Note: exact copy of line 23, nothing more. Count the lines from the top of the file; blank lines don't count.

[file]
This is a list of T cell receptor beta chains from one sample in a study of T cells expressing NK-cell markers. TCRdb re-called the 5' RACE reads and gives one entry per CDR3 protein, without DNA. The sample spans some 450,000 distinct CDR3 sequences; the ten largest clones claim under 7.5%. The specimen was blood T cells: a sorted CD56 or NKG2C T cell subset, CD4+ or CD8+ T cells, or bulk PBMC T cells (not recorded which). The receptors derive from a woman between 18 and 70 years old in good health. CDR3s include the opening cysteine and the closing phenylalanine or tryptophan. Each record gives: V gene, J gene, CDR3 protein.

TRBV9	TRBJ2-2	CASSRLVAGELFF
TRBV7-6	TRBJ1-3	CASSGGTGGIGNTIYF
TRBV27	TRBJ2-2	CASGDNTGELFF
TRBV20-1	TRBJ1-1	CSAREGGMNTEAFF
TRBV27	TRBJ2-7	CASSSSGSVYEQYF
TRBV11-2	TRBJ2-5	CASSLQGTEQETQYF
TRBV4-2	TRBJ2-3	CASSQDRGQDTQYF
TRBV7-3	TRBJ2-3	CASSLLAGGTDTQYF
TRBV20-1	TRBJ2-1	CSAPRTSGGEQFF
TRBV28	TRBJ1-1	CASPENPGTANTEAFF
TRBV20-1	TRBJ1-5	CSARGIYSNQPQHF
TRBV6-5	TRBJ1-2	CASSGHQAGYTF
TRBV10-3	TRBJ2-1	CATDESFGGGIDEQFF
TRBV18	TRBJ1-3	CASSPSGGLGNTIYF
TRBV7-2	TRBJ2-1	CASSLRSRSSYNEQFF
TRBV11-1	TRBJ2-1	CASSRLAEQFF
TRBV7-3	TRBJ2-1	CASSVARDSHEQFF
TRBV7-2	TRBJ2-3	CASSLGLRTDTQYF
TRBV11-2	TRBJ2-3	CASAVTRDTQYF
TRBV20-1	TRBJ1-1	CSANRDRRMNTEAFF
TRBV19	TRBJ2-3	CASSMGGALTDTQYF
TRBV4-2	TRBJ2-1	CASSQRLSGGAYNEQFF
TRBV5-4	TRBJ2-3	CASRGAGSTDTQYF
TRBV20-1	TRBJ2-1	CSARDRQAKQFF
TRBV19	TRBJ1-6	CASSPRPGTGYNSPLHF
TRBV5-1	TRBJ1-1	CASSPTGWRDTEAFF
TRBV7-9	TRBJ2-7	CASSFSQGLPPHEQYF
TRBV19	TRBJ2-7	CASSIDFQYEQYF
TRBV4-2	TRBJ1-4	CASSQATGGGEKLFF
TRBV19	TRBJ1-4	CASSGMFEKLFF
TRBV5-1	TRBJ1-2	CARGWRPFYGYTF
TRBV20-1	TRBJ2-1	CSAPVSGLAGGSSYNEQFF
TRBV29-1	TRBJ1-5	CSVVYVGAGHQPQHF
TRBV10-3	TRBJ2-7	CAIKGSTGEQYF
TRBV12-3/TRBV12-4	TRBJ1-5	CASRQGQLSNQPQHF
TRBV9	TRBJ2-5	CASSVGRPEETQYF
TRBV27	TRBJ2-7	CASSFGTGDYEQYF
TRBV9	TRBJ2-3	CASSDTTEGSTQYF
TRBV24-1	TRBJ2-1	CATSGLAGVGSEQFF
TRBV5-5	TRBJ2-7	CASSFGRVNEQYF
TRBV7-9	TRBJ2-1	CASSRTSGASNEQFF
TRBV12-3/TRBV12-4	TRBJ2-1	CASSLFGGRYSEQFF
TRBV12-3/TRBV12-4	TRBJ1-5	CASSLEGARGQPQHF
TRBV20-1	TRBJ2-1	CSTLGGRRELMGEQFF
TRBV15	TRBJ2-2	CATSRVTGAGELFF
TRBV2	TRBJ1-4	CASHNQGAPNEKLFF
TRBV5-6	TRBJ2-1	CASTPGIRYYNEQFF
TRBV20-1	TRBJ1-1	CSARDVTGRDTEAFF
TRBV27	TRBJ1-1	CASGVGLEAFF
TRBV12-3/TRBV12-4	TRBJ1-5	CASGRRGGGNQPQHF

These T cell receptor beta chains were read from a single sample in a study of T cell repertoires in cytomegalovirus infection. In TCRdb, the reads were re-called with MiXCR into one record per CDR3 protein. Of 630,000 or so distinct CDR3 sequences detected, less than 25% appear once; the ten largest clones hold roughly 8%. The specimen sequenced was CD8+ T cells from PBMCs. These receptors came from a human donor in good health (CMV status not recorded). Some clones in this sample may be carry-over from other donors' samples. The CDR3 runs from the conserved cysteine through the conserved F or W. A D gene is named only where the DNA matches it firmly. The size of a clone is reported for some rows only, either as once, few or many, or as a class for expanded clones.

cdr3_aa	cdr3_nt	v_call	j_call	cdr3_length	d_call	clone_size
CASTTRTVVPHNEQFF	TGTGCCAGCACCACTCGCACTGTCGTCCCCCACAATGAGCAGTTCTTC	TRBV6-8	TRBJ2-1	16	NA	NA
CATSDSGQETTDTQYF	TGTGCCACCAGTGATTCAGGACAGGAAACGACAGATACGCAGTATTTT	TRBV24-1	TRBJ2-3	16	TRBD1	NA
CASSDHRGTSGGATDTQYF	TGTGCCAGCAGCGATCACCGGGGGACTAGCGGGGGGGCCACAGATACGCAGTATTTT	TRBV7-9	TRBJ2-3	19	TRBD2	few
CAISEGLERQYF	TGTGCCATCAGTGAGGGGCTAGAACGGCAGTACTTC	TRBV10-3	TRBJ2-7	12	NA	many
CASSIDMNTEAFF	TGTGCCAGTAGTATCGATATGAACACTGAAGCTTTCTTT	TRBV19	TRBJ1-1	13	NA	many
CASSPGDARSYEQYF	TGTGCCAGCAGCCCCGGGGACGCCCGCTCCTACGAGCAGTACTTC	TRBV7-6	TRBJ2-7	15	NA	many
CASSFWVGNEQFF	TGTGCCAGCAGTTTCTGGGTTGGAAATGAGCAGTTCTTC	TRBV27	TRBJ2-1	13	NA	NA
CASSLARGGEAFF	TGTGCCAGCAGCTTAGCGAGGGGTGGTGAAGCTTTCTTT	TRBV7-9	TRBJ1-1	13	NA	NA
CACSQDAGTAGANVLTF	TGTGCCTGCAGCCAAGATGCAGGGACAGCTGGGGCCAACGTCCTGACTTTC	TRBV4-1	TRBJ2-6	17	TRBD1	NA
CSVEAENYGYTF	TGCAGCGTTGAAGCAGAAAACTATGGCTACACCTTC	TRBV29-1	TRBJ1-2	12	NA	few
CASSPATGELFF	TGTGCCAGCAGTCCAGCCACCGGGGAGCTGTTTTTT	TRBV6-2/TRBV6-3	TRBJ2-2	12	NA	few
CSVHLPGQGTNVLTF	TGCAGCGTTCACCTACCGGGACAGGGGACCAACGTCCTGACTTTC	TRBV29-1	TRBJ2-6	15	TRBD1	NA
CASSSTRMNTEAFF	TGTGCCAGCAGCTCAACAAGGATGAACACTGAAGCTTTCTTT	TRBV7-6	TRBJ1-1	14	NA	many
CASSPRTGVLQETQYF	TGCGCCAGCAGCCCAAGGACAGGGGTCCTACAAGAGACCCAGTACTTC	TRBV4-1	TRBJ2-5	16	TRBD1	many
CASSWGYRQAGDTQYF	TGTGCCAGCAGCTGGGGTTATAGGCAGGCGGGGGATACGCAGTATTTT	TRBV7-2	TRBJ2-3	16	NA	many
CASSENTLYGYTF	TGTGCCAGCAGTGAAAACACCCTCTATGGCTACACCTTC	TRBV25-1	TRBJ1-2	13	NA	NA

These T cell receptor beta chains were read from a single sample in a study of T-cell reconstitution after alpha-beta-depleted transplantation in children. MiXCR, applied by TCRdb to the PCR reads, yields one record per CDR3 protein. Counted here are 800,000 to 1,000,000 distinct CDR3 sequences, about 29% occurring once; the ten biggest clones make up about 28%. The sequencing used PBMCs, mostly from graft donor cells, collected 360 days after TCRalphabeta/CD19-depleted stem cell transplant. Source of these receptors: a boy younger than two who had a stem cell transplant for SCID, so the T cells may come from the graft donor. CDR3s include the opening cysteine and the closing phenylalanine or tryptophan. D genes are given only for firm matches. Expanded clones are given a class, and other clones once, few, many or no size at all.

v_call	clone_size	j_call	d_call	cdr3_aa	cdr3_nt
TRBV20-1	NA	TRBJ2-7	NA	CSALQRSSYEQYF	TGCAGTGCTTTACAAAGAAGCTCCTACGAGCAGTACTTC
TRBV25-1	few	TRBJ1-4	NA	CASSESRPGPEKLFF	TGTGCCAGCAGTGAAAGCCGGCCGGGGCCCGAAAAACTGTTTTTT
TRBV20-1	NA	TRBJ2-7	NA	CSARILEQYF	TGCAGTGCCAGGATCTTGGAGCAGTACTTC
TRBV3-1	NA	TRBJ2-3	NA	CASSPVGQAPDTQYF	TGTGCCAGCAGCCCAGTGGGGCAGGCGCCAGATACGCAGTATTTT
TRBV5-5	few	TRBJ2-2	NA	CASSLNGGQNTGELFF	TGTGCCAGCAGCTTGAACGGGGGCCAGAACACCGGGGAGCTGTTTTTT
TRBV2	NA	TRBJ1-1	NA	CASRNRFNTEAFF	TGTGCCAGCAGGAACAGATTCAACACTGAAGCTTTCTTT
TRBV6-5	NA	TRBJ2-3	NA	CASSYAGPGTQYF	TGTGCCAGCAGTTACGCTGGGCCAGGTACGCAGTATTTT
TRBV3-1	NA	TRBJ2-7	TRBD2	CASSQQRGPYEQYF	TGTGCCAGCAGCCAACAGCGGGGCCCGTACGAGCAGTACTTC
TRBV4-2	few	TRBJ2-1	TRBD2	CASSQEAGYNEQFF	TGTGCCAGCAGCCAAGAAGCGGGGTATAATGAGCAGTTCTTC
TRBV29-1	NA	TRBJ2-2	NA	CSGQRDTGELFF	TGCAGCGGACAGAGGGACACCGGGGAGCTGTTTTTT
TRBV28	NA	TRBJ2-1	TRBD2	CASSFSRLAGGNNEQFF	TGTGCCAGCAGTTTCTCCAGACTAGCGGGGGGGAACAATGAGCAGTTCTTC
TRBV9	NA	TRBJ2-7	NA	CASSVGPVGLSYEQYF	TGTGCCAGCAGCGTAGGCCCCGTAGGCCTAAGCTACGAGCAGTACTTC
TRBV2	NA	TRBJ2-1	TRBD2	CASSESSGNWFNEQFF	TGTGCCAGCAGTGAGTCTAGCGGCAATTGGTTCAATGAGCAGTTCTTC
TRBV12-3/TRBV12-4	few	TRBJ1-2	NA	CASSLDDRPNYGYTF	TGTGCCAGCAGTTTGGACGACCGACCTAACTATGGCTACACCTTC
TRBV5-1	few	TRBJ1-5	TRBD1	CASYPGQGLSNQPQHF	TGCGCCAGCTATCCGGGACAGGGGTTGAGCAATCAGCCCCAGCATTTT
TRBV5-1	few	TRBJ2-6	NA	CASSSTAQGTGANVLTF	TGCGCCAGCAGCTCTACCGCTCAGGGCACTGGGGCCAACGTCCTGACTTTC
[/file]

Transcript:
TRBV4-2	TRBJ2-1	CASSQRLSGGAYNEQFF